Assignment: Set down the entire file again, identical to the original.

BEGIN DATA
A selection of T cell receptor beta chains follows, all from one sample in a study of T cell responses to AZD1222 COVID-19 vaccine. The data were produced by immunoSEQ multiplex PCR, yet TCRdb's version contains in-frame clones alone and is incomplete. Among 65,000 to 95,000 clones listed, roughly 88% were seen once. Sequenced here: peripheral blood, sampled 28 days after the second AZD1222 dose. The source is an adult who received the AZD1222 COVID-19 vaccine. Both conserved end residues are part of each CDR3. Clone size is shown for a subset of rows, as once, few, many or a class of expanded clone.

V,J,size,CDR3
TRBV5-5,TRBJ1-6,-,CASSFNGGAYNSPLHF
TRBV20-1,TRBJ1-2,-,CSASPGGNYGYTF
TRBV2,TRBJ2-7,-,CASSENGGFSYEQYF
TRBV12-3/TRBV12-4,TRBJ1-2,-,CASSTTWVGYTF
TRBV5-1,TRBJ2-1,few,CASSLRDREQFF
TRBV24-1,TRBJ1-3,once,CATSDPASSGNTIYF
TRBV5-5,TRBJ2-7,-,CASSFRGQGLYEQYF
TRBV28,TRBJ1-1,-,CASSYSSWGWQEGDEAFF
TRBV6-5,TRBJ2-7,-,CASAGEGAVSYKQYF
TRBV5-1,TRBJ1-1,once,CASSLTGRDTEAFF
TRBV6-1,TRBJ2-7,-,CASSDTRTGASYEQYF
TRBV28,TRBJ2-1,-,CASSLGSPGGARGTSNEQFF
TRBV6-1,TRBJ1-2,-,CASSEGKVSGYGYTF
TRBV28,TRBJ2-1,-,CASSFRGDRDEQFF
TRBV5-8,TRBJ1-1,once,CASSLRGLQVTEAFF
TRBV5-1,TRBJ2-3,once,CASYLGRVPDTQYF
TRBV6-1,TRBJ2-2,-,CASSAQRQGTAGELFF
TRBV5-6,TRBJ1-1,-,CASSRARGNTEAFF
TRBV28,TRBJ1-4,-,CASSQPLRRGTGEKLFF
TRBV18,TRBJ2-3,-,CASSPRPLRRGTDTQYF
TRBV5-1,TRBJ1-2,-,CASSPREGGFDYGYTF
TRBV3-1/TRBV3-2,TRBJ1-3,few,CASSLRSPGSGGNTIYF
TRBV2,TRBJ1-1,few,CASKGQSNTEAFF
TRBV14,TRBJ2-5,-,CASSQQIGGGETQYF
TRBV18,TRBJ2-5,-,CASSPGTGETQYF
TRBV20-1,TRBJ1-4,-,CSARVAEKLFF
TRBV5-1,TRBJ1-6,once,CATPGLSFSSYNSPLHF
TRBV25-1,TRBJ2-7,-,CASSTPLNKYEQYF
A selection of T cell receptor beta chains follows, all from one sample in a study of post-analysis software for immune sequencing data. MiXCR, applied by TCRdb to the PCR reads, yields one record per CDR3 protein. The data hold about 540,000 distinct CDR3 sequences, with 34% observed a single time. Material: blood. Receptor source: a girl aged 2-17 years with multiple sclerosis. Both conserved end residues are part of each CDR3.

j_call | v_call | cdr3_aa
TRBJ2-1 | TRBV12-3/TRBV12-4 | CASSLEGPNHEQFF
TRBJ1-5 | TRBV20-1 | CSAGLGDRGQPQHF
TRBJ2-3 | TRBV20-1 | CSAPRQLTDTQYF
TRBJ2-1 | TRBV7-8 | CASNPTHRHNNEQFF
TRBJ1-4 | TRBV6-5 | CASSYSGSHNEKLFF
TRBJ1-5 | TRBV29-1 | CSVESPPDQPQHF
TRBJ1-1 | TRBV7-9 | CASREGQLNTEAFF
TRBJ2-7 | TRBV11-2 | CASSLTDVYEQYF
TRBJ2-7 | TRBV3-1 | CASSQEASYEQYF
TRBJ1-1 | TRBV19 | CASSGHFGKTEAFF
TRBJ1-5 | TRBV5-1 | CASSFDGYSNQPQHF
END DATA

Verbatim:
A selection of T cell receptor beta chains follows, all from one sample in a study of T cell responses to AZD1222 COVID-19 vaccine. The data were produced by immunoSEQ multiplex PCR, yet TCRdb's version contains in-frame clones alone and is incomplete. Among 65,000 to 95,000 clones listed, roughly 88% were seen once. Sequenced here: peripheral blood, sampled 28 days after the second AZD1222 dose. The source is an adult who received the AZD1222 COVID-19 vaccine. Both conserved end residues are part of each CDR3. Clone size is shown for a subset of rows, as once, few, many or a class of expanded clone.

V,J,size,CDR3
TRBV5-5,TRBJ1-6,-,CASSFNGGAYNSPLHF
TRBV20-1,TRBJ1-2,-,CSASPGGNYGYTF
TRBV2,TRBJ2-7,-,CASSENGGFSYEQYF
TRBV12-3/TRBV12-4,TRBJ1-2,-,CASSTTWVGYTF
TRBV5-1,TRBJ2-1,few,CASSLRDREQFF
TRBV24-1,TRBJ1-3,once,CATSDPASSGNTIYF
TRBV5-5,TRBJ2-7,-,CASSFRGQGLYEQYF
TRBV28,TRBJ1-1,-,CASSYSSWGWQEGDEAFF
TRBV6-5,TRBJ2-7,-,CASAGEGAVSYKQYF
TRBV5-1,TRBJ1-1,once,CASSLTGRDTEAFF
TRBV6-1,TRBJ2-7,-,CASSDTRTGASYEQYF
TRBV28,TRBJ2-1,-,CASSLGSPGGARGTSNEQFF
TRBV6-1,TRBJ1-2,-,CASSEGKVSGYGYTF
TRBV28,TRBJ2-1,-,CASSFRGDRDEQFF
TRBV5-8,TRBJ1-1,once,CASSLRGLQVTEAFF
TRBV5-1,TRBJ2-3,once,CASYLGRVPDTQYF
TRBV6-1,TRBJ2-2,-,CASSAQRQGTAGELFF
TRBV5-6,TRBJ1-1,-,CASSRARGNTEAFF
TRBV28,TRBJ1-4,-,CASSQPLRRGTGEKLFF
TRBV18,TRBJ2-3,-,CASSPRPLRRGTDTQYF
TRBV5-1,TRBJ1-2,-,CASSPREGGFDYGYTF
TRBV3-1/TRBV3-2,TRBJ1-3,few,CASSLRSPGSGGNTIYF
TRBV2,TRBJ1-1,few,CASKGQSNTEAFF
TRBV14,TRBJ2-5,-,CASSQQIGGGETQYF
TRBV18,TRBJ2-5,-,CASSPGTGETQYF
TRBV20-1,TRBJ1-4,-,CSARVAEKLFF
TRBV5-1,TRBJ1-6,once,CATPGLSFSSYNSPLHF
TRBV25-1,TRBJ2-7,-,CASSTPLNKYEQYF
A selection of T cell receptor beta chains follows, all from one sample in a study of post-analysis software for immune sequencing data. MiXCR, applied by TCRdb to the PCR reads, yields one record per CDR3 protein. The data hold about 540,000 distinct CDR3 sequences, with 34% observed a single time. Material: blood. Receptor source: a girl aged 2-17 years with multiple sclerosis. Both conserved end residues are part of each CDR3.

j_call | v_call | cdr3_aa
TRBJ2-1 | TRBV12-3/TRBV12-4 | CASSLEGPNHEQFF
TRBJ1-5 | TRBV20-1 | CSAGLGDRGQPQHF
TRBJ2-3 | TRBV20-1 | CSAPRQLTDTQYF
TRBJ2-1 | TRBV7-8 | CASNPTHRHNNEQFF
TRBJ1-4 | TRBV6-5 | CASSYSGSHNEKLFF
TRBJ1-5 | TRBV29-1 | CSVESPPDQPQHF
TRBJ1-1 | TRBV7-9 | CASREGQLNTEAFF
TRBJ2-7 | TRBV11-2 | CASSLTDVYEQYF
TRBJ2-7 | TRBV3-1 | CASSQEASYEQYF
TRBJ1-1 | TRBV19 | CASSGHFGKTEAFF
TRBJ1-5 | TRBV5-1 | CASSFDGYSNQPQHF